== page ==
California exercise: Results 1. Very few papers provide spatially explicit values for coastal ecosystem services 2. Many spatially explicit values are for an unspecified “bundle” of services 3. Where they do exist the values vary widely
Studies valuing marine ecosystem services worldwide (searched 100s of articles, found 35 that “worked”) per year (flow)per use one-time (asset value??) unclear, aggregate spatially explicit: per unit area (acre, hectare) 4 2 person-related: per person 1 3 3 per household 8 2 per user (angler, visitor, party, respondent) 3 2 other: per unit of resource (fish) 1 per aggregate resource (coastline, bay, species in a region) 1 2 per business enterprise 1 per residential property 1 unclear, aggregate 1 Total: 35
Selected Economic Values of Marine Ecosystems Worldwide 2008US$/ha/yr Service CategoryEstuaryBeach CULTURAL Cultural heritage values1727 Recreation and ecotourism 8 - 34616,946
Selected Economic Values of Marine Ecosystems Worldwide 2008US$/ha/yr Service CategoryEstuaryBeach SUPPORTING Habitat and refugia 77 - 415- Primary production - Water cycling
Southeast Alaska example: valuation of saltwater charter sport fishing Ginny Fay, Darcy Dugan, Steve Colt Institute of Social and Economic Research University of Alaska Anchorage UAA-CNF Climate Symposium May 5, 2011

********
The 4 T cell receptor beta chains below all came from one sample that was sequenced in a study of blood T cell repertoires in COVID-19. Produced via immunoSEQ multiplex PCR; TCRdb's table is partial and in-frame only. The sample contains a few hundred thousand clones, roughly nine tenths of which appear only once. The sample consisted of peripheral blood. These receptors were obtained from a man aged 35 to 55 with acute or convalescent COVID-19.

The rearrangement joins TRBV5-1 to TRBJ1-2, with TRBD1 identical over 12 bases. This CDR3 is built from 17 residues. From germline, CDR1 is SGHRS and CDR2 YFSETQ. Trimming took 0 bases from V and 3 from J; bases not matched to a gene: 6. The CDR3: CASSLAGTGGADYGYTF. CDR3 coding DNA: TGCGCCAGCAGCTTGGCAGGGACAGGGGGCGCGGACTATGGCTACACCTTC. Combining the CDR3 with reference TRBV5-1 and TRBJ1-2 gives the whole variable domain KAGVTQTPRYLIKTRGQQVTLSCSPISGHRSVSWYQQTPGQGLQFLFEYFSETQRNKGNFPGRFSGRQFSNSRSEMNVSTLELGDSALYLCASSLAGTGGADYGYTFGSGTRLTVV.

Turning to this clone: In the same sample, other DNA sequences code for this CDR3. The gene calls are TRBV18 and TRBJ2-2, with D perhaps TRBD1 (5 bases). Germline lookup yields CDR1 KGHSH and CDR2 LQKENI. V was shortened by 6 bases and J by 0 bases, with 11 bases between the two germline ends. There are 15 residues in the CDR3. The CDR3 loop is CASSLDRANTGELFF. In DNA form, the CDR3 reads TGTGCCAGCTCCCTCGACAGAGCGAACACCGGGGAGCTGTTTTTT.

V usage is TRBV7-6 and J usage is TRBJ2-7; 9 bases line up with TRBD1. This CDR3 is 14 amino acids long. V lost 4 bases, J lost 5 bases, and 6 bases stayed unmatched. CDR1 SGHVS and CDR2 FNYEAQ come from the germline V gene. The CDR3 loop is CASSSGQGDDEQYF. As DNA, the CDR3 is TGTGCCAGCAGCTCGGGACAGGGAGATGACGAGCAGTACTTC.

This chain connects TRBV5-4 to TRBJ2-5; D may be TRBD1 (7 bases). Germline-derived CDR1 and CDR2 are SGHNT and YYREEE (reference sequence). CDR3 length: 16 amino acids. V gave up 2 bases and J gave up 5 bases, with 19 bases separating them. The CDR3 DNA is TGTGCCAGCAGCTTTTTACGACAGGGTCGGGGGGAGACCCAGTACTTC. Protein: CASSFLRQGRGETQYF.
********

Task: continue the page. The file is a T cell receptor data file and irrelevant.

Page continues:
Data AK Fish & Game – Quantity (fishing effort by area fished) Interviews & Web – Price information Business licenses & Web – associated reality checks
Method Aggregate the number of clients and/or boat- hours within each ADF&G statistical area. Allocate the revenue “from” each ADFG stat. area to its most logical community – (many-to-one relationship)
Results: Total SE AK: 143,000 clients 37,560 trips $73.5 million gross revenue
Highest revenue per square km: Logbook Areas 101451 and 101452 averaged together $49,294 per square km
So what? Very large variation in measured ES values per square km Reflects different ways of thinking about “the benefits people obtain from ecosystems” Eco nomics Eco logy
So what? Bob Weeden, AK Fish & Game 1987 “I do not advocate turning away from economic valuation” “Nor do I advocate embracing porcupines too warmly”
References N. Raheem a,,, S. Colt b,, E. Fleishman c, m, 1,, J. Talberth d,, P. Swedeen e,, K.J. Boyle f,, M. Rudd g,, R.D. Lopez h, 2,, D. Crocker i,, D. Bohan j,, T. O'Higgins k,, C. Willer l,, R.M. Boumans m,. 2012. Application of non-market valuation to California's coastal policy decisions. Marine Policy. Available online 23 February 2012. http://dx.doi.org/10.1016/j.marpol.2012.01.005 a b cm1 d e f g h2 i j k l m http://dx.doi.org/10.1016/j.marpol.2012.01.005 Fay, G.; Dugan, D.; Fay-Hiltner, I.; Wilson, M.; Colt, S. 2007. Testing a methodology for estimating the economic significance of saltwater charter fishing in Southeast Alaska. Anchorage: ISER. http://www.iser.uaa.alaska.edu/Publications/EconSE_Saltwater_Charter_Fish_070 530.pdf http://www.iser.uaa.alaska.edu/Publications/EconSE_Saltwater_Charter_Fish_070 530.pdf Weeden, R. 1987. On Wooden Nickels, Trojan Horses, and Lonely Drummers. Alaska Fish & Game May-June.